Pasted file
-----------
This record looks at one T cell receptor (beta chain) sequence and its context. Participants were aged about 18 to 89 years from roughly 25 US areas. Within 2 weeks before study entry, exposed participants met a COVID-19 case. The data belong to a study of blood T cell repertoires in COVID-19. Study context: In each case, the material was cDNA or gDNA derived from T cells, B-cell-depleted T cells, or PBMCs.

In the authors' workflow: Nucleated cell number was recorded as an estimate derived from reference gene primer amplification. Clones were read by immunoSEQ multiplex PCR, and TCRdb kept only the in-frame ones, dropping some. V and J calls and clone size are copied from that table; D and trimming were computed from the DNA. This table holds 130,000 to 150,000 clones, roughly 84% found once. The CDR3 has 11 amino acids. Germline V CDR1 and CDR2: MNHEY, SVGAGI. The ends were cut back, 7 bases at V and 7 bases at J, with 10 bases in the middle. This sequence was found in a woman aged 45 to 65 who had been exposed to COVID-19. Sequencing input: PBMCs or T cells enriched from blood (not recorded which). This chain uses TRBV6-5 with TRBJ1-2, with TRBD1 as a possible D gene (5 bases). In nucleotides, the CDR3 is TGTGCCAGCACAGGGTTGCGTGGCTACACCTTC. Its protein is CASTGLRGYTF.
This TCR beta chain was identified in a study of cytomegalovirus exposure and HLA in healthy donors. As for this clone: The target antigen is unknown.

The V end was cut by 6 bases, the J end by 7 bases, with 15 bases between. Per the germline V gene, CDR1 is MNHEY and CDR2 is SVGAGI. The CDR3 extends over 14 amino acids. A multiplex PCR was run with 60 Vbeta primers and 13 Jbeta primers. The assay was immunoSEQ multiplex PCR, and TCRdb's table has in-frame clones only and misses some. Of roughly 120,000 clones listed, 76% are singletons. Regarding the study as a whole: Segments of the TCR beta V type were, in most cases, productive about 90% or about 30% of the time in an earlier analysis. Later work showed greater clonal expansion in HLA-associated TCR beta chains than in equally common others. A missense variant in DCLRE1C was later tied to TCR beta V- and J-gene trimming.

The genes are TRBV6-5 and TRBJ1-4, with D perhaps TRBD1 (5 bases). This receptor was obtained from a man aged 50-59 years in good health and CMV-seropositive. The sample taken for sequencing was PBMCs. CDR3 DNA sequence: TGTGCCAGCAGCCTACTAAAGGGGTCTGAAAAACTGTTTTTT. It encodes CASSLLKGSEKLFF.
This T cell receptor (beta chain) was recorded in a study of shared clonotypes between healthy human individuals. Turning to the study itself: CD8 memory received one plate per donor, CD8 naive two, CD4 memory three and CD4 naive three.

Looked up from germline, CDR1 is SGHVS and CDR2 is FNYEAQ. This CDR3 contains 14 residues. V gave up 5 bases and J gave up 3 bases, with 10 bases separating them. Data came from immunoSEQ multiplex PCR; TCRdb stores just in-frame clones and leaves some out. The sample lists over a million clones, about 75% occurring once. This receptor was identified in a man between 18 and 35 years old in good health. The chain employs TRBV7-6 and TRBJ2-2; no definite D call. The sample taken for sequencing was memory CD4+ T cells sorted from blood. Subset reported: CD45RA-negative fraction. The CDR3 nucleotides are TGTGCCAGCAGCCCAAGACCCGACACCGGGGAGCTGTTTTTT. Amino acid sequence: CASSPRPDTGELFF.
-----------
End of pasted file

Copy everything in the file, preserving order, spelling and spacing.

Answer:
This record looks at one T cell receptor (beta chain) sequence and its context. Participants were aged about 18 to 89 years from roughly 25 US areas. Within 2 weeks before study entry, exposed participants met a COVID-19 case. The data belong to a study of blood T cell repertoires in COVID-19. Study context: In each case, the material was cDNA or gDNA derived from T cells, B-cell-depleted T cells, or PBMCs.

In the authors' workflow: Nucleated cell number was recorded as an estimate derived from reference gene primer amplification. Clones were read by immunoSEQ multiplex PCR, and TCRdb kept only the in-frame ones, dropping some. V and J calls and clone size are copied from that table; D and trimming were computed from the DNA. This table holds 130,000 to 150,000 clones, roughly 84% found once. The CDR3 has 11 amino acids. Germline V CDR1 and CDR2: MNHEY, SVGAGI. The ends were cut back, 7 bases at V and 7 bases at J, with 10 bases in the middle. This sequence was found in a woman aged 45 to 65 who had been exposed to COVID-19. Sequencing input: PBMCs or T cells enriched from blood (not recorded which). This chain uses TRBV6-5 with TRBJ1-2, with TRBD1 as a possible D gene (5 bases). In nucleotides, the CDR3 is TGTGCCAGCACAGGGTTGCGTGGCTACACCTTC. Its protein is CASTGLRGYTF.
This TCR beta chain was identified in a study of cytomegalovirus exposure and HLA in healthy donors. As for this clone: The target antigen is unknown.

The V end was cut by 6 bases, the J end by 7 bases, with 15 bases between. Per the germline V gene, CDR1 is MNHEY and CDR2 is SVGAGI. The CDR3 extends over 14 amino acids. A multiplex PCR was run with 60 Vbeta primers and 13 Jbeta primers. The assay was immunoSEQ multiplex PCR, and TCRdb's table has in-frame clones only and misses some. Of roughly 120,000 clones listed, 76% are singletons. Regarding the study as a whole: Segments of the TCR beta V type were, in most cases, productive about 90% or about 30% of the time in an earlier analysis. Later work showed greater clonal expansion in HLA-associated TCR beta chains than in equally common others. A missense variant in DCLRE1C was later tied to TCR beta V- and J-gene trimming.

The genes are TRBV6-5 and TRBJ1-4, with D perhaps TRBD1 (5 bases). This receptor was obtained from a man aged 50-59 years in good health and CMV-seropositive. The sample taken for sequencing was PBMCs. CDR3 DNA sequence: TGTGCCAGCAGCCTACTAAAGGGGTCTGAAAAACTGTTTTTT. It encodes CASSLLKGSEKLFF.
This T cell receptor (beta chain) was recorded in a study of shared clonotypes between healthy human individuals. Turning to the study itself: CD8 memory received one plate per donor, CD8 naive two, CD4 memory three and CD4 naive three.

Looked up from germline, CDR1 is SGHVS and CDR2 is FNYEAQ. This CDR3 contains 14 residues. V gave up 5 bases and J gave up 3 bases, with 10 bases separating them. Data came from immunoSEQ multiplex PCR; TCRdb stores just in-frame clones and leaves some out. The sample lists over a million clones, about 75% occurring once. This receptor was identified in a man between 18 and 35 years old in good health. The chain employs TRBV7-6 and TRBJ2-2; no definite D call. The sample taken for sequencing was memory CD4+ T cells sorted from blood. Subset reported: CD45RA-negative fraction. The CDR3 nucleotides are TGTGCCAGCAGCCCAAGACCCGACACCGGGGAGCTGTTTTTT. Amino acid sequence: CASSPRPDTGELFF.